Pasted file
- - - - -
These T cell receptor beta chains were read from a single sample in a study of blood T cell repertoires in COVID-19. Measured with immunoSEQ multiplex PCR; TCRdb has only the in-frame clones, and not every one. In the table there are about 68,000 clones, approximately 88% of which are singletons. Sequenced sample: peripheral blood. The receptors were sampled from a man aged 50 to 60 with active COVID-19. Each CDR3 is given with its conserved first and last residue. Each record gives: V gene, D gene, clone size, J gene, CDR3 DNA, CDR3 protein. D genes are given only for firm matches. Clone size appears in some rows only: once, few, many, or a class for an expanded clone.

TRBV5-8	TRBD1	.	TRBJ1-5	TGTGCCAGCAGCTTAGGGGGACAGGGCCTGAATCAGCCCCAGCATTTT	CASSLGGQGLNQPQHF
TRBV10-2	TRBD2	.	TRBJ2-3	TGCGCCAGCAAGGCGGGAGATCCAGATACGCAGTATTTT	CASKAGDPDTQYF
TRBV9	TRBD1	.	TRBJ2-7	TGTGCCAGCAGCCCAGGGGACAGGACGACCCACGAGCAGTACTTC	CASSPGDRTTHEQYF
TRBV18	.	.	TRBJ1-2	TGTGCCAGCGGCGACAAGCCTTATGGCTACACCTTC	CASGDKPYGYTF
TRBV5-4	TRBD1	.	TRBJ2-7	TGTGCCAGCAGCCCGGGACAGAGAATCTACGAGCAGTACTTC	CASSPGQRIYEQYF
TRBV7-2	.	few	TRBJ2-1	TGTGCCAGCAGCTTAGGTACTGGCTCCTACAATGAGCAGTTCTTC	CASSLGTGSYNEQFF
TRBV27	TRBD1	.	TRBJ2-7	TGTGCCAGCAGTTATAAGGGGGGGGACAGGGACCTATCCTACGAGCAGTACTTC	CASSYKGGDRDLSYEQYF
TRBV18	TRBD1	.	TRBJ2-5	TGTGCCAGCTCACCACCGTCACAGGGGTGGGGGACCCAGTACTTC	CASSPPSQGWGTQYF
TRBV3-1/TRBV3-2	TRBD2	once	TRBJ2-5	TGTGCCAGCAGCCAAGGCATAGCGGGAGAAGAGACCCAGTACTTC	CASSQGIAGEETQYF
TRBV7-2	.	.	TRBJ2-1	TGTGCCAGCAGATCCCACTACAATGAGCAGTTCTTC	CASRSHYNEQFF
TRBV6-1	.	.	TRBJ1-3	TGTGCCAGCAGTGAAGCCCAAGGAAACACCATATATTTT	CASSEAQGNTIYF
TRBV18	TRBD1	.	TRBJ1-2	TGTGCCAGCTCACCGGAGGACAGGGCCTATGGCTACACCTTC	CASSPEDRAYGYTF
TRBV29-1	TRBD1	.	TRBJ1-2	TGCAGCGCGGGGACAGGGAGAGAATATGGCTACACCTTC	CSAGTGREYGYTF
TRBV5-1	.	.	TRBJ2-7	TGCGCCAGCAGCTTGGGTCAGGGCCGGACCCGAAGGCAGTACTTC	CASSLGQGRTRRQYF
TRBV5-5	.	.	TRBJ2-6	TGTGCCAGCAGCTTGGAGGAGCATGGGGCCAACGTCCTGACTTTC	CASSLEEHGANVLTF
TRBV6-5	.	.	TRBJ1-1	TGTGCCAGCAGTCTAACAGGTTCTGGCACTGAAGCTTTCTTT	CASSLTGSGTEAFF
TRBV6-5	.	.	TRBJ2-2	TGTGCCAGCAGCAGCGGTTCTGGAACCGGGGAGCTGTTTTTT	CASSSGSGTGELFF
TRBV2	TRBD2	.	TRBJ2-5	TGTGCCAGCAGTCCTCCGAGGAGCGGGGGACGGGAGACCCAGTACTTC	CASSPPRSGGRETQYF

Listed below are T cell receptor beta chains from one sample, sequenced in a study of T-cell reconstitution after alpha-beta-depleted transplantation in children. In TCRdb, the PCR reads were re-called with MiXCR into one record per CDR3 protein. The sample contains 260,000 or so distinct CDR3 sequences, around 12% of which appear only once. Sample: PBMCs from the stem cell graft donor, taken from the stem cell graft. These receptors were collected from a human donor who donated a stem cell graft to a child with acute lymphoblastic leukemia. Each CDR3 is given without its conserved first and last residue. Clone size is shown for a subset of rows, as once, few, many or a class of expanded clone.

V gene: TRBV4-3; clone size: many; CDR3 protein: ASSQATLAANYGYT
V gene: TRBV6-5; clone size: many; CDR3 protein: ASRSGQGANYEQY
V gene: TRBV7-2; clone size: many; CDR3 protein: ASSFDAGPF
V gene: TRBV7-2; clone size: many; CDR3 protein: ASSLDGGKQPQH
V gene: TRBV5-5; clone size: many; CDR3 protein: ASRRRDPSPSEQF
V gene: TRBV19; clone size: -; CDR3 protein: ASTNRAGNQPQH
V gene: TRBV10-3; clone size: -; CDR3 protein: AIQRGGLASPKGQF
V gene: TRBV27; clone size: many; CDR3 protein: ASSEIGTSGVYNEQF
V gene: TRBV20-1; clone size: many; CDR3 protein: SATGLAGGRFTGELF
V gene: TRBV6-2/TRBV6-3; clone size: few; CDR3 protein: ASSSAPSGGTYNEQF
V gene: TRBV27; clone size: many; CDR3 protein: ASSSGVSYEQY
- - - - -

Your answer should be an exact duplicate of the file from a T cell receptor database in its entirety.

These T cell receptor beta chains were read from a single sample in a study of blood T cell repertoires in COVID-19. Measured with immunoSEQ multiplex PCR; TCRdb has only the in-frame clones, and not every one. In the table there are about 68,000 clones, approximately 88% of which are singletons. Sequenced sample: peripheral blood. The receptors were sampled from a man aged 50 to 60 with active COVID-19. Each CDR3 is given with its conserved first and last residue. Each record gives: V gene, D gene, clone size, J gene, CDR3 DNA, CDR3 protein. D genes are given only for firm matches. Clone size appears in some rows only: once, few, many, or a class for an expanded clone.

TRBV5-8	TRBD1	.	TRBJ1-5	TGTGCCAGCAGCTTAGGGGGACAGGGCCTGAATCAGCCCCAGCATTTT	CASSLGGQGLNQPQHF
TRBV10-2	TRBD2	.	TRBJ2-3	TGCGCCAGCAAGGCGGGAGATCCAGATACGCAGTATTTT	CASKAGDPDTQYF
TRBV9	TRBD1	.	TRBJ2-7	TGTGCCAGCAGCCCAGGGGACAGGACGACCCACGAGCAGTACTTC	CASSPGDRTTHEQYF
TRBV18	.	.	TRBJ1-2	TGTGCCAGCGGCGACAAGCCTTATGGCTACACCTTC	CASGDKPYGYTF
TRBV5-4	TRBD1	.	TRBJ2-7	TGTGCCAGCAGCCCGGGACAGAGAATCTACGAGCAGTACTTC	CASSPGQRIYEQYF
TRBV7-2	.	few	TRBJ2-1	TGTGCCAGCAGCTTAGGTACTGGCTCCTACAATGAGCAGTTCTTC	CASSLGTGSYNEQFF
TRBV27	TRBD1	.	TRBJ2-7	TGTGCCAGCAGTTATAAGGGGGGGGACAGGGACCTATCCTACGAGCAGTACTTC	CASSYKGGDRDLSYEQYF
TRBV18	TRBD1	.	TRBJ2-5	TGTGCCAGCTCACCACCGTCACAGGGGTGGGGGACCCAGTACTTC	CASSPPSQGWGTQYF
TRBV3-1/TRBV3-2	TRBD2	once	TRBJ2-5	TGTGCCAGCAGCCAAGGCATAGCGGGAGAAGAGACCCAGTACTTC	CASSQGIAGEETQYF
TRBV7-2	.	.	TRBJ2-1	TGTGCCAGCAGATCCCACTACAATGAGCAGTTCTTC	CASRSHYNEQFF
TRBV6-1	.	.	TRBJ1-3	TGTGCCAGCAGTGAAGCCCAAGGAAACACCATATATTTT	CASSEAQGNTIYF
TRBV18	TRBD1	.	TRBJ1-2	TGTGCCAGCTCACCGGAGGACAGGGCCTATGGCTACACCTTC	CASSPEDRAYGYTF
TRBV29-1	TRBD1	.	TRBJ1-2	TGCAGCGCGGGGACAGGGAGAGAATATGGCTACACCTTC	CSAGTGREYGYTF
TRBV5-1	.	.	TRBJ2-7	TGCGCCAGCAGCTTGGGTCAGGGCCGGACCCGAAGGCAGTACTTC	CASSLGQGRTRRQYF
TRBV5-5	.	.	TRBJ2-6	TGTGCCAGCAGCTTGGAGGAGCATGGGGCCAACGTCCTGACTTTC	CASSLEEHGANVLTF
TRBV6-5	.	.	TRBJ1-1	TGTGCCAGCAGTCTAACAGGTTCTGGCACTGAAGCTTTCTTT	CASSLTGSGTEAFF
TRBV6-5	.	.	TRBJ2-2	TGTGCCAGCAGCAGCGGTTCTGGAACCGGGGAGCTGTTTTTT	CASSSGSGTGELFF
TRBV2	TRBD2	.	TRBJ2-5	TGTGCCAGCAGTCCTCCGAGGAGCGGGGGACGGGAGACCCAGTACTTC	CASSPPRSGGRETQYF

Listed below are T cell receptor beta chains from one sample, sequenced in a study of T-cell reconstitution after alpha-beta-depleted transplantation in children. In TCRdb, the PCR reads were re-called with MiXCR into one record per CDR3 protein. The sample contains 260,000 or so distinct CDR3 sequences, around 12% of which appear only once. Sample: PBMCs from the stem cell graft donor, taken from the stem cell graft. These receptors were collected from a human donor who donated a stem cell graft to a child with acute lymphoblastic leukemia. Each CDR3 is given without its conserved first and last residue. Clone size is shown for a subset of rows, as once, few, many or a class of expanded clone.

V gene: TRBV4-3; clone size: many; CDR3 protein: ASSQATLAANYGYT
V gene: TRBV6-5; clone size: many; CDR3 protein: ASRSGQGANYEQY
V gene: TRBV7-2; clone size: many; CDR3 protein: ASSFDAGPF
V gene: TRBV7-2; clone size: many; CDR3 protein: ASSLDGGKQPQH
V gene: TRBV5-5; clone size: many; CDR3 protein: ASRRRDPSPSEQF
V gene: TRBV19; clone size: -; CDR3 protein: ASTNRAGNQPQH
V gene: TRBV10-3; clone size: -; CDR3 protein: AIQRGGLASPKGQF
V gene: TRBV27; clone size: many; CDR3 protein: ASSEIGTSGVYNEQF
V gene: TRBV20-1; clone size: many; CDR3 protein: SATGLAGGRFTGELF
V gene: TRBV6-2/TRBV6-3; clone size: few; CDR3 protein: ASSSAPSGGTYNEQF
V gene: TRBV27; clone size: many; CDR3 protein: ASSSGVSYEQY